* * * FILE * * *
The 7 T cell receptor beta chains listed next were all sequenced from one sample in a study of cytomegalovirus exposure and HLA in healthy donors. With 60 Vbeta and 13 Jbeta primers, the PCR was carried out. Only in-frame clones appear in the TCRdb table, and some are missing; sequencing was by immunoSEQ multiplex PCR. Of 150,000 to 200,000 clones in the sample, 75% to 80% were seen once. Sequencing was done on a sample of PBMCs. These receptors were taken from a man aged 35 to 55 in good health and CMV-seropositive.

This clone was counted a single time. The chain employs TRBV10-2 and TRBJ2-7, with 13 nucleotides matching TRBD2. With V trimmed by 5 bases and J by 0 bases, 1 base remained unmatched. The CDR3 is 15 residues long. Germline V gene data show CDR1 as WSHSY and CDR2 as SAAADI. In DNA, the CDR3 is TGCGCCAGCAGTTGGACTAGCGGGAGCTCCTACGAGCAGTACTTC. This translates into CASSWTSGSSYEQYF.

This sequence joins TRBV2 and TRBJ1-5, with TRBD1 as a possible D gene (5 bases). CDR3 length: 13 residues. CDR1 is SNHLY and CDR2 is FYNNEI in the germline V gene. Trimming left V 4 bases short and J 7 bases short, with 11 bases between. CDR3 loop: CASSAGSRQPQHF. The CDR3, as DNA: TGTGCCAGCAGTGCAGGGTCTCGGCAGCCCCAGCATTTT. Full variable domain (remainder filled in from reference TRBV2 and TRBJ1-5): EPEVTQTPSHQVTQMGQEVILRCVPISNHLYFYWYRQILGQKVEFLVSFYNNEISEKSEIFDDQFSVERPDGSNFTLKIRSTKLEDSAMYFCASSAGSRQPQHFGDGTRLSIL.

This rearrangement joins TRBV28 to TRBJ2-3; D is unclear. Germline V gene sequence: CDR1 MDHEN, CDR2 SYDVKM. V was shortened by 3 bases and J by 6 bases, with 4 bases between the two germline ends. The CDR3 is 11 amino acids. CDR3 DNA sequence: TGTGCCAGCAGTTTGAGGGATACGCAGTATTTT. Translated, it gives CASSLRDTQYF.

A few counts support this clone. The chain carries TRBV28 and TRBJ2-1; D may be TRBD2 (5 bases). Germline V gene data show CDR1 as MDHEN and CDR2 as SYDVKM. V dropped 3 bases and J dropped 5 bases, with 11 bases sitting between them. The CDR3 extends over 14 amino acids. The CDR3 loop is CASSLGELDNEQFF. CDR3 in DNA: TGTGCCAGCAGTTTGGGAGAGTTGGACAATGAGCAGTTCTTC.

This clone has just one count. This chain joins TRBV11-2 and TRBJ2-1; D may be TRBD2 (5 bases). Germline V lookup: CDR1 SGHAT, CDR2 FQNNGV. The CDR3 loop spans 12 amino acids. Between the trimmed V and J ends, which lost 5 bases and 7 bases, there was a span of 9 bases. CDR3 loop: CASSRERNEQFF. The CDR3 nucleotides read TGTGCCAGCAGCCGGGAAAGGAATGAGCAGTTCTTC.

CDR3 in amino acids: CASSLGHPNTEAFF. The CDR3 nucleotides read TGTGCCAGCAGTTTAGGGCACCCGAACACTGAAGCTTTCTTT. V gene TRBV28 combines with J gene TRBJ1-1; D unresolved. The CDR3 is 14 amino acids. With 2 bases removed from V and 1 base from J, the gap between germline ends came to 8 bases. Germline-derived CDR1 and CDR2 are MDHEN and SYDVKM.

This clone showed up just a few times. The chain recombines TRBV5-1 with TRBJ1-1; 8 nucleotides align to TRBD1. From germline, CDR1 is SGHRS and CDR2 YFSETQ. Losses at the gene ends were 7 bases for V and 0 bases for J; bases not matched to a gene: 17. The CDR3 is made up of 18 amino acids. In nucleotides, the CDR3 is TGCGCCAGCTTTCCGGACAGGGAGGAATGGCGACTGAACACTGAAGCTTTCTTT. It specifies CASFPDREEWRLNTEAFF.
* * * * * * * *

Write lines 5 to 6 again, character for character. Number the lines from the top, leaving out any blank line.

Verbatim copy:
A few counts support this clone. The chain carries TRBV28 and TRBJ2-1; D may be TRBD2 (5 bases). Germline V gene data show CDR1 as MDHEN and CDR2 as SYDVKM. V dropped 3 bases and J dropped 5 bases, with 11 bases sitting between them. The CDR3 extends over 14 amino acids. The CDR3 loop is CASSLGELDNEQFF. CDR3 in DNA: TGTGCCAGCAGTTTGGGAGAGTTGGACAATGAGCAGTTCTTC.

This clone has just one count. This chain joins TRBV11-2 and TRBJ2-1; D may be TRBD2 (5 bases). Germline V lookup: CDR1 SGHAT, CDR2 FQNNGV. The CDR3 loop spans 12 amino acids. Between the trimmed V and J ends, which lost 5 bases and 7 bases, there was a span of 9 bases. CDR3 loop: CASSRERNEQFF. The CDR3 nucleotides read TGTGCCAGCAGCCGGGAAAGGAATGAGCAGTTCTTC.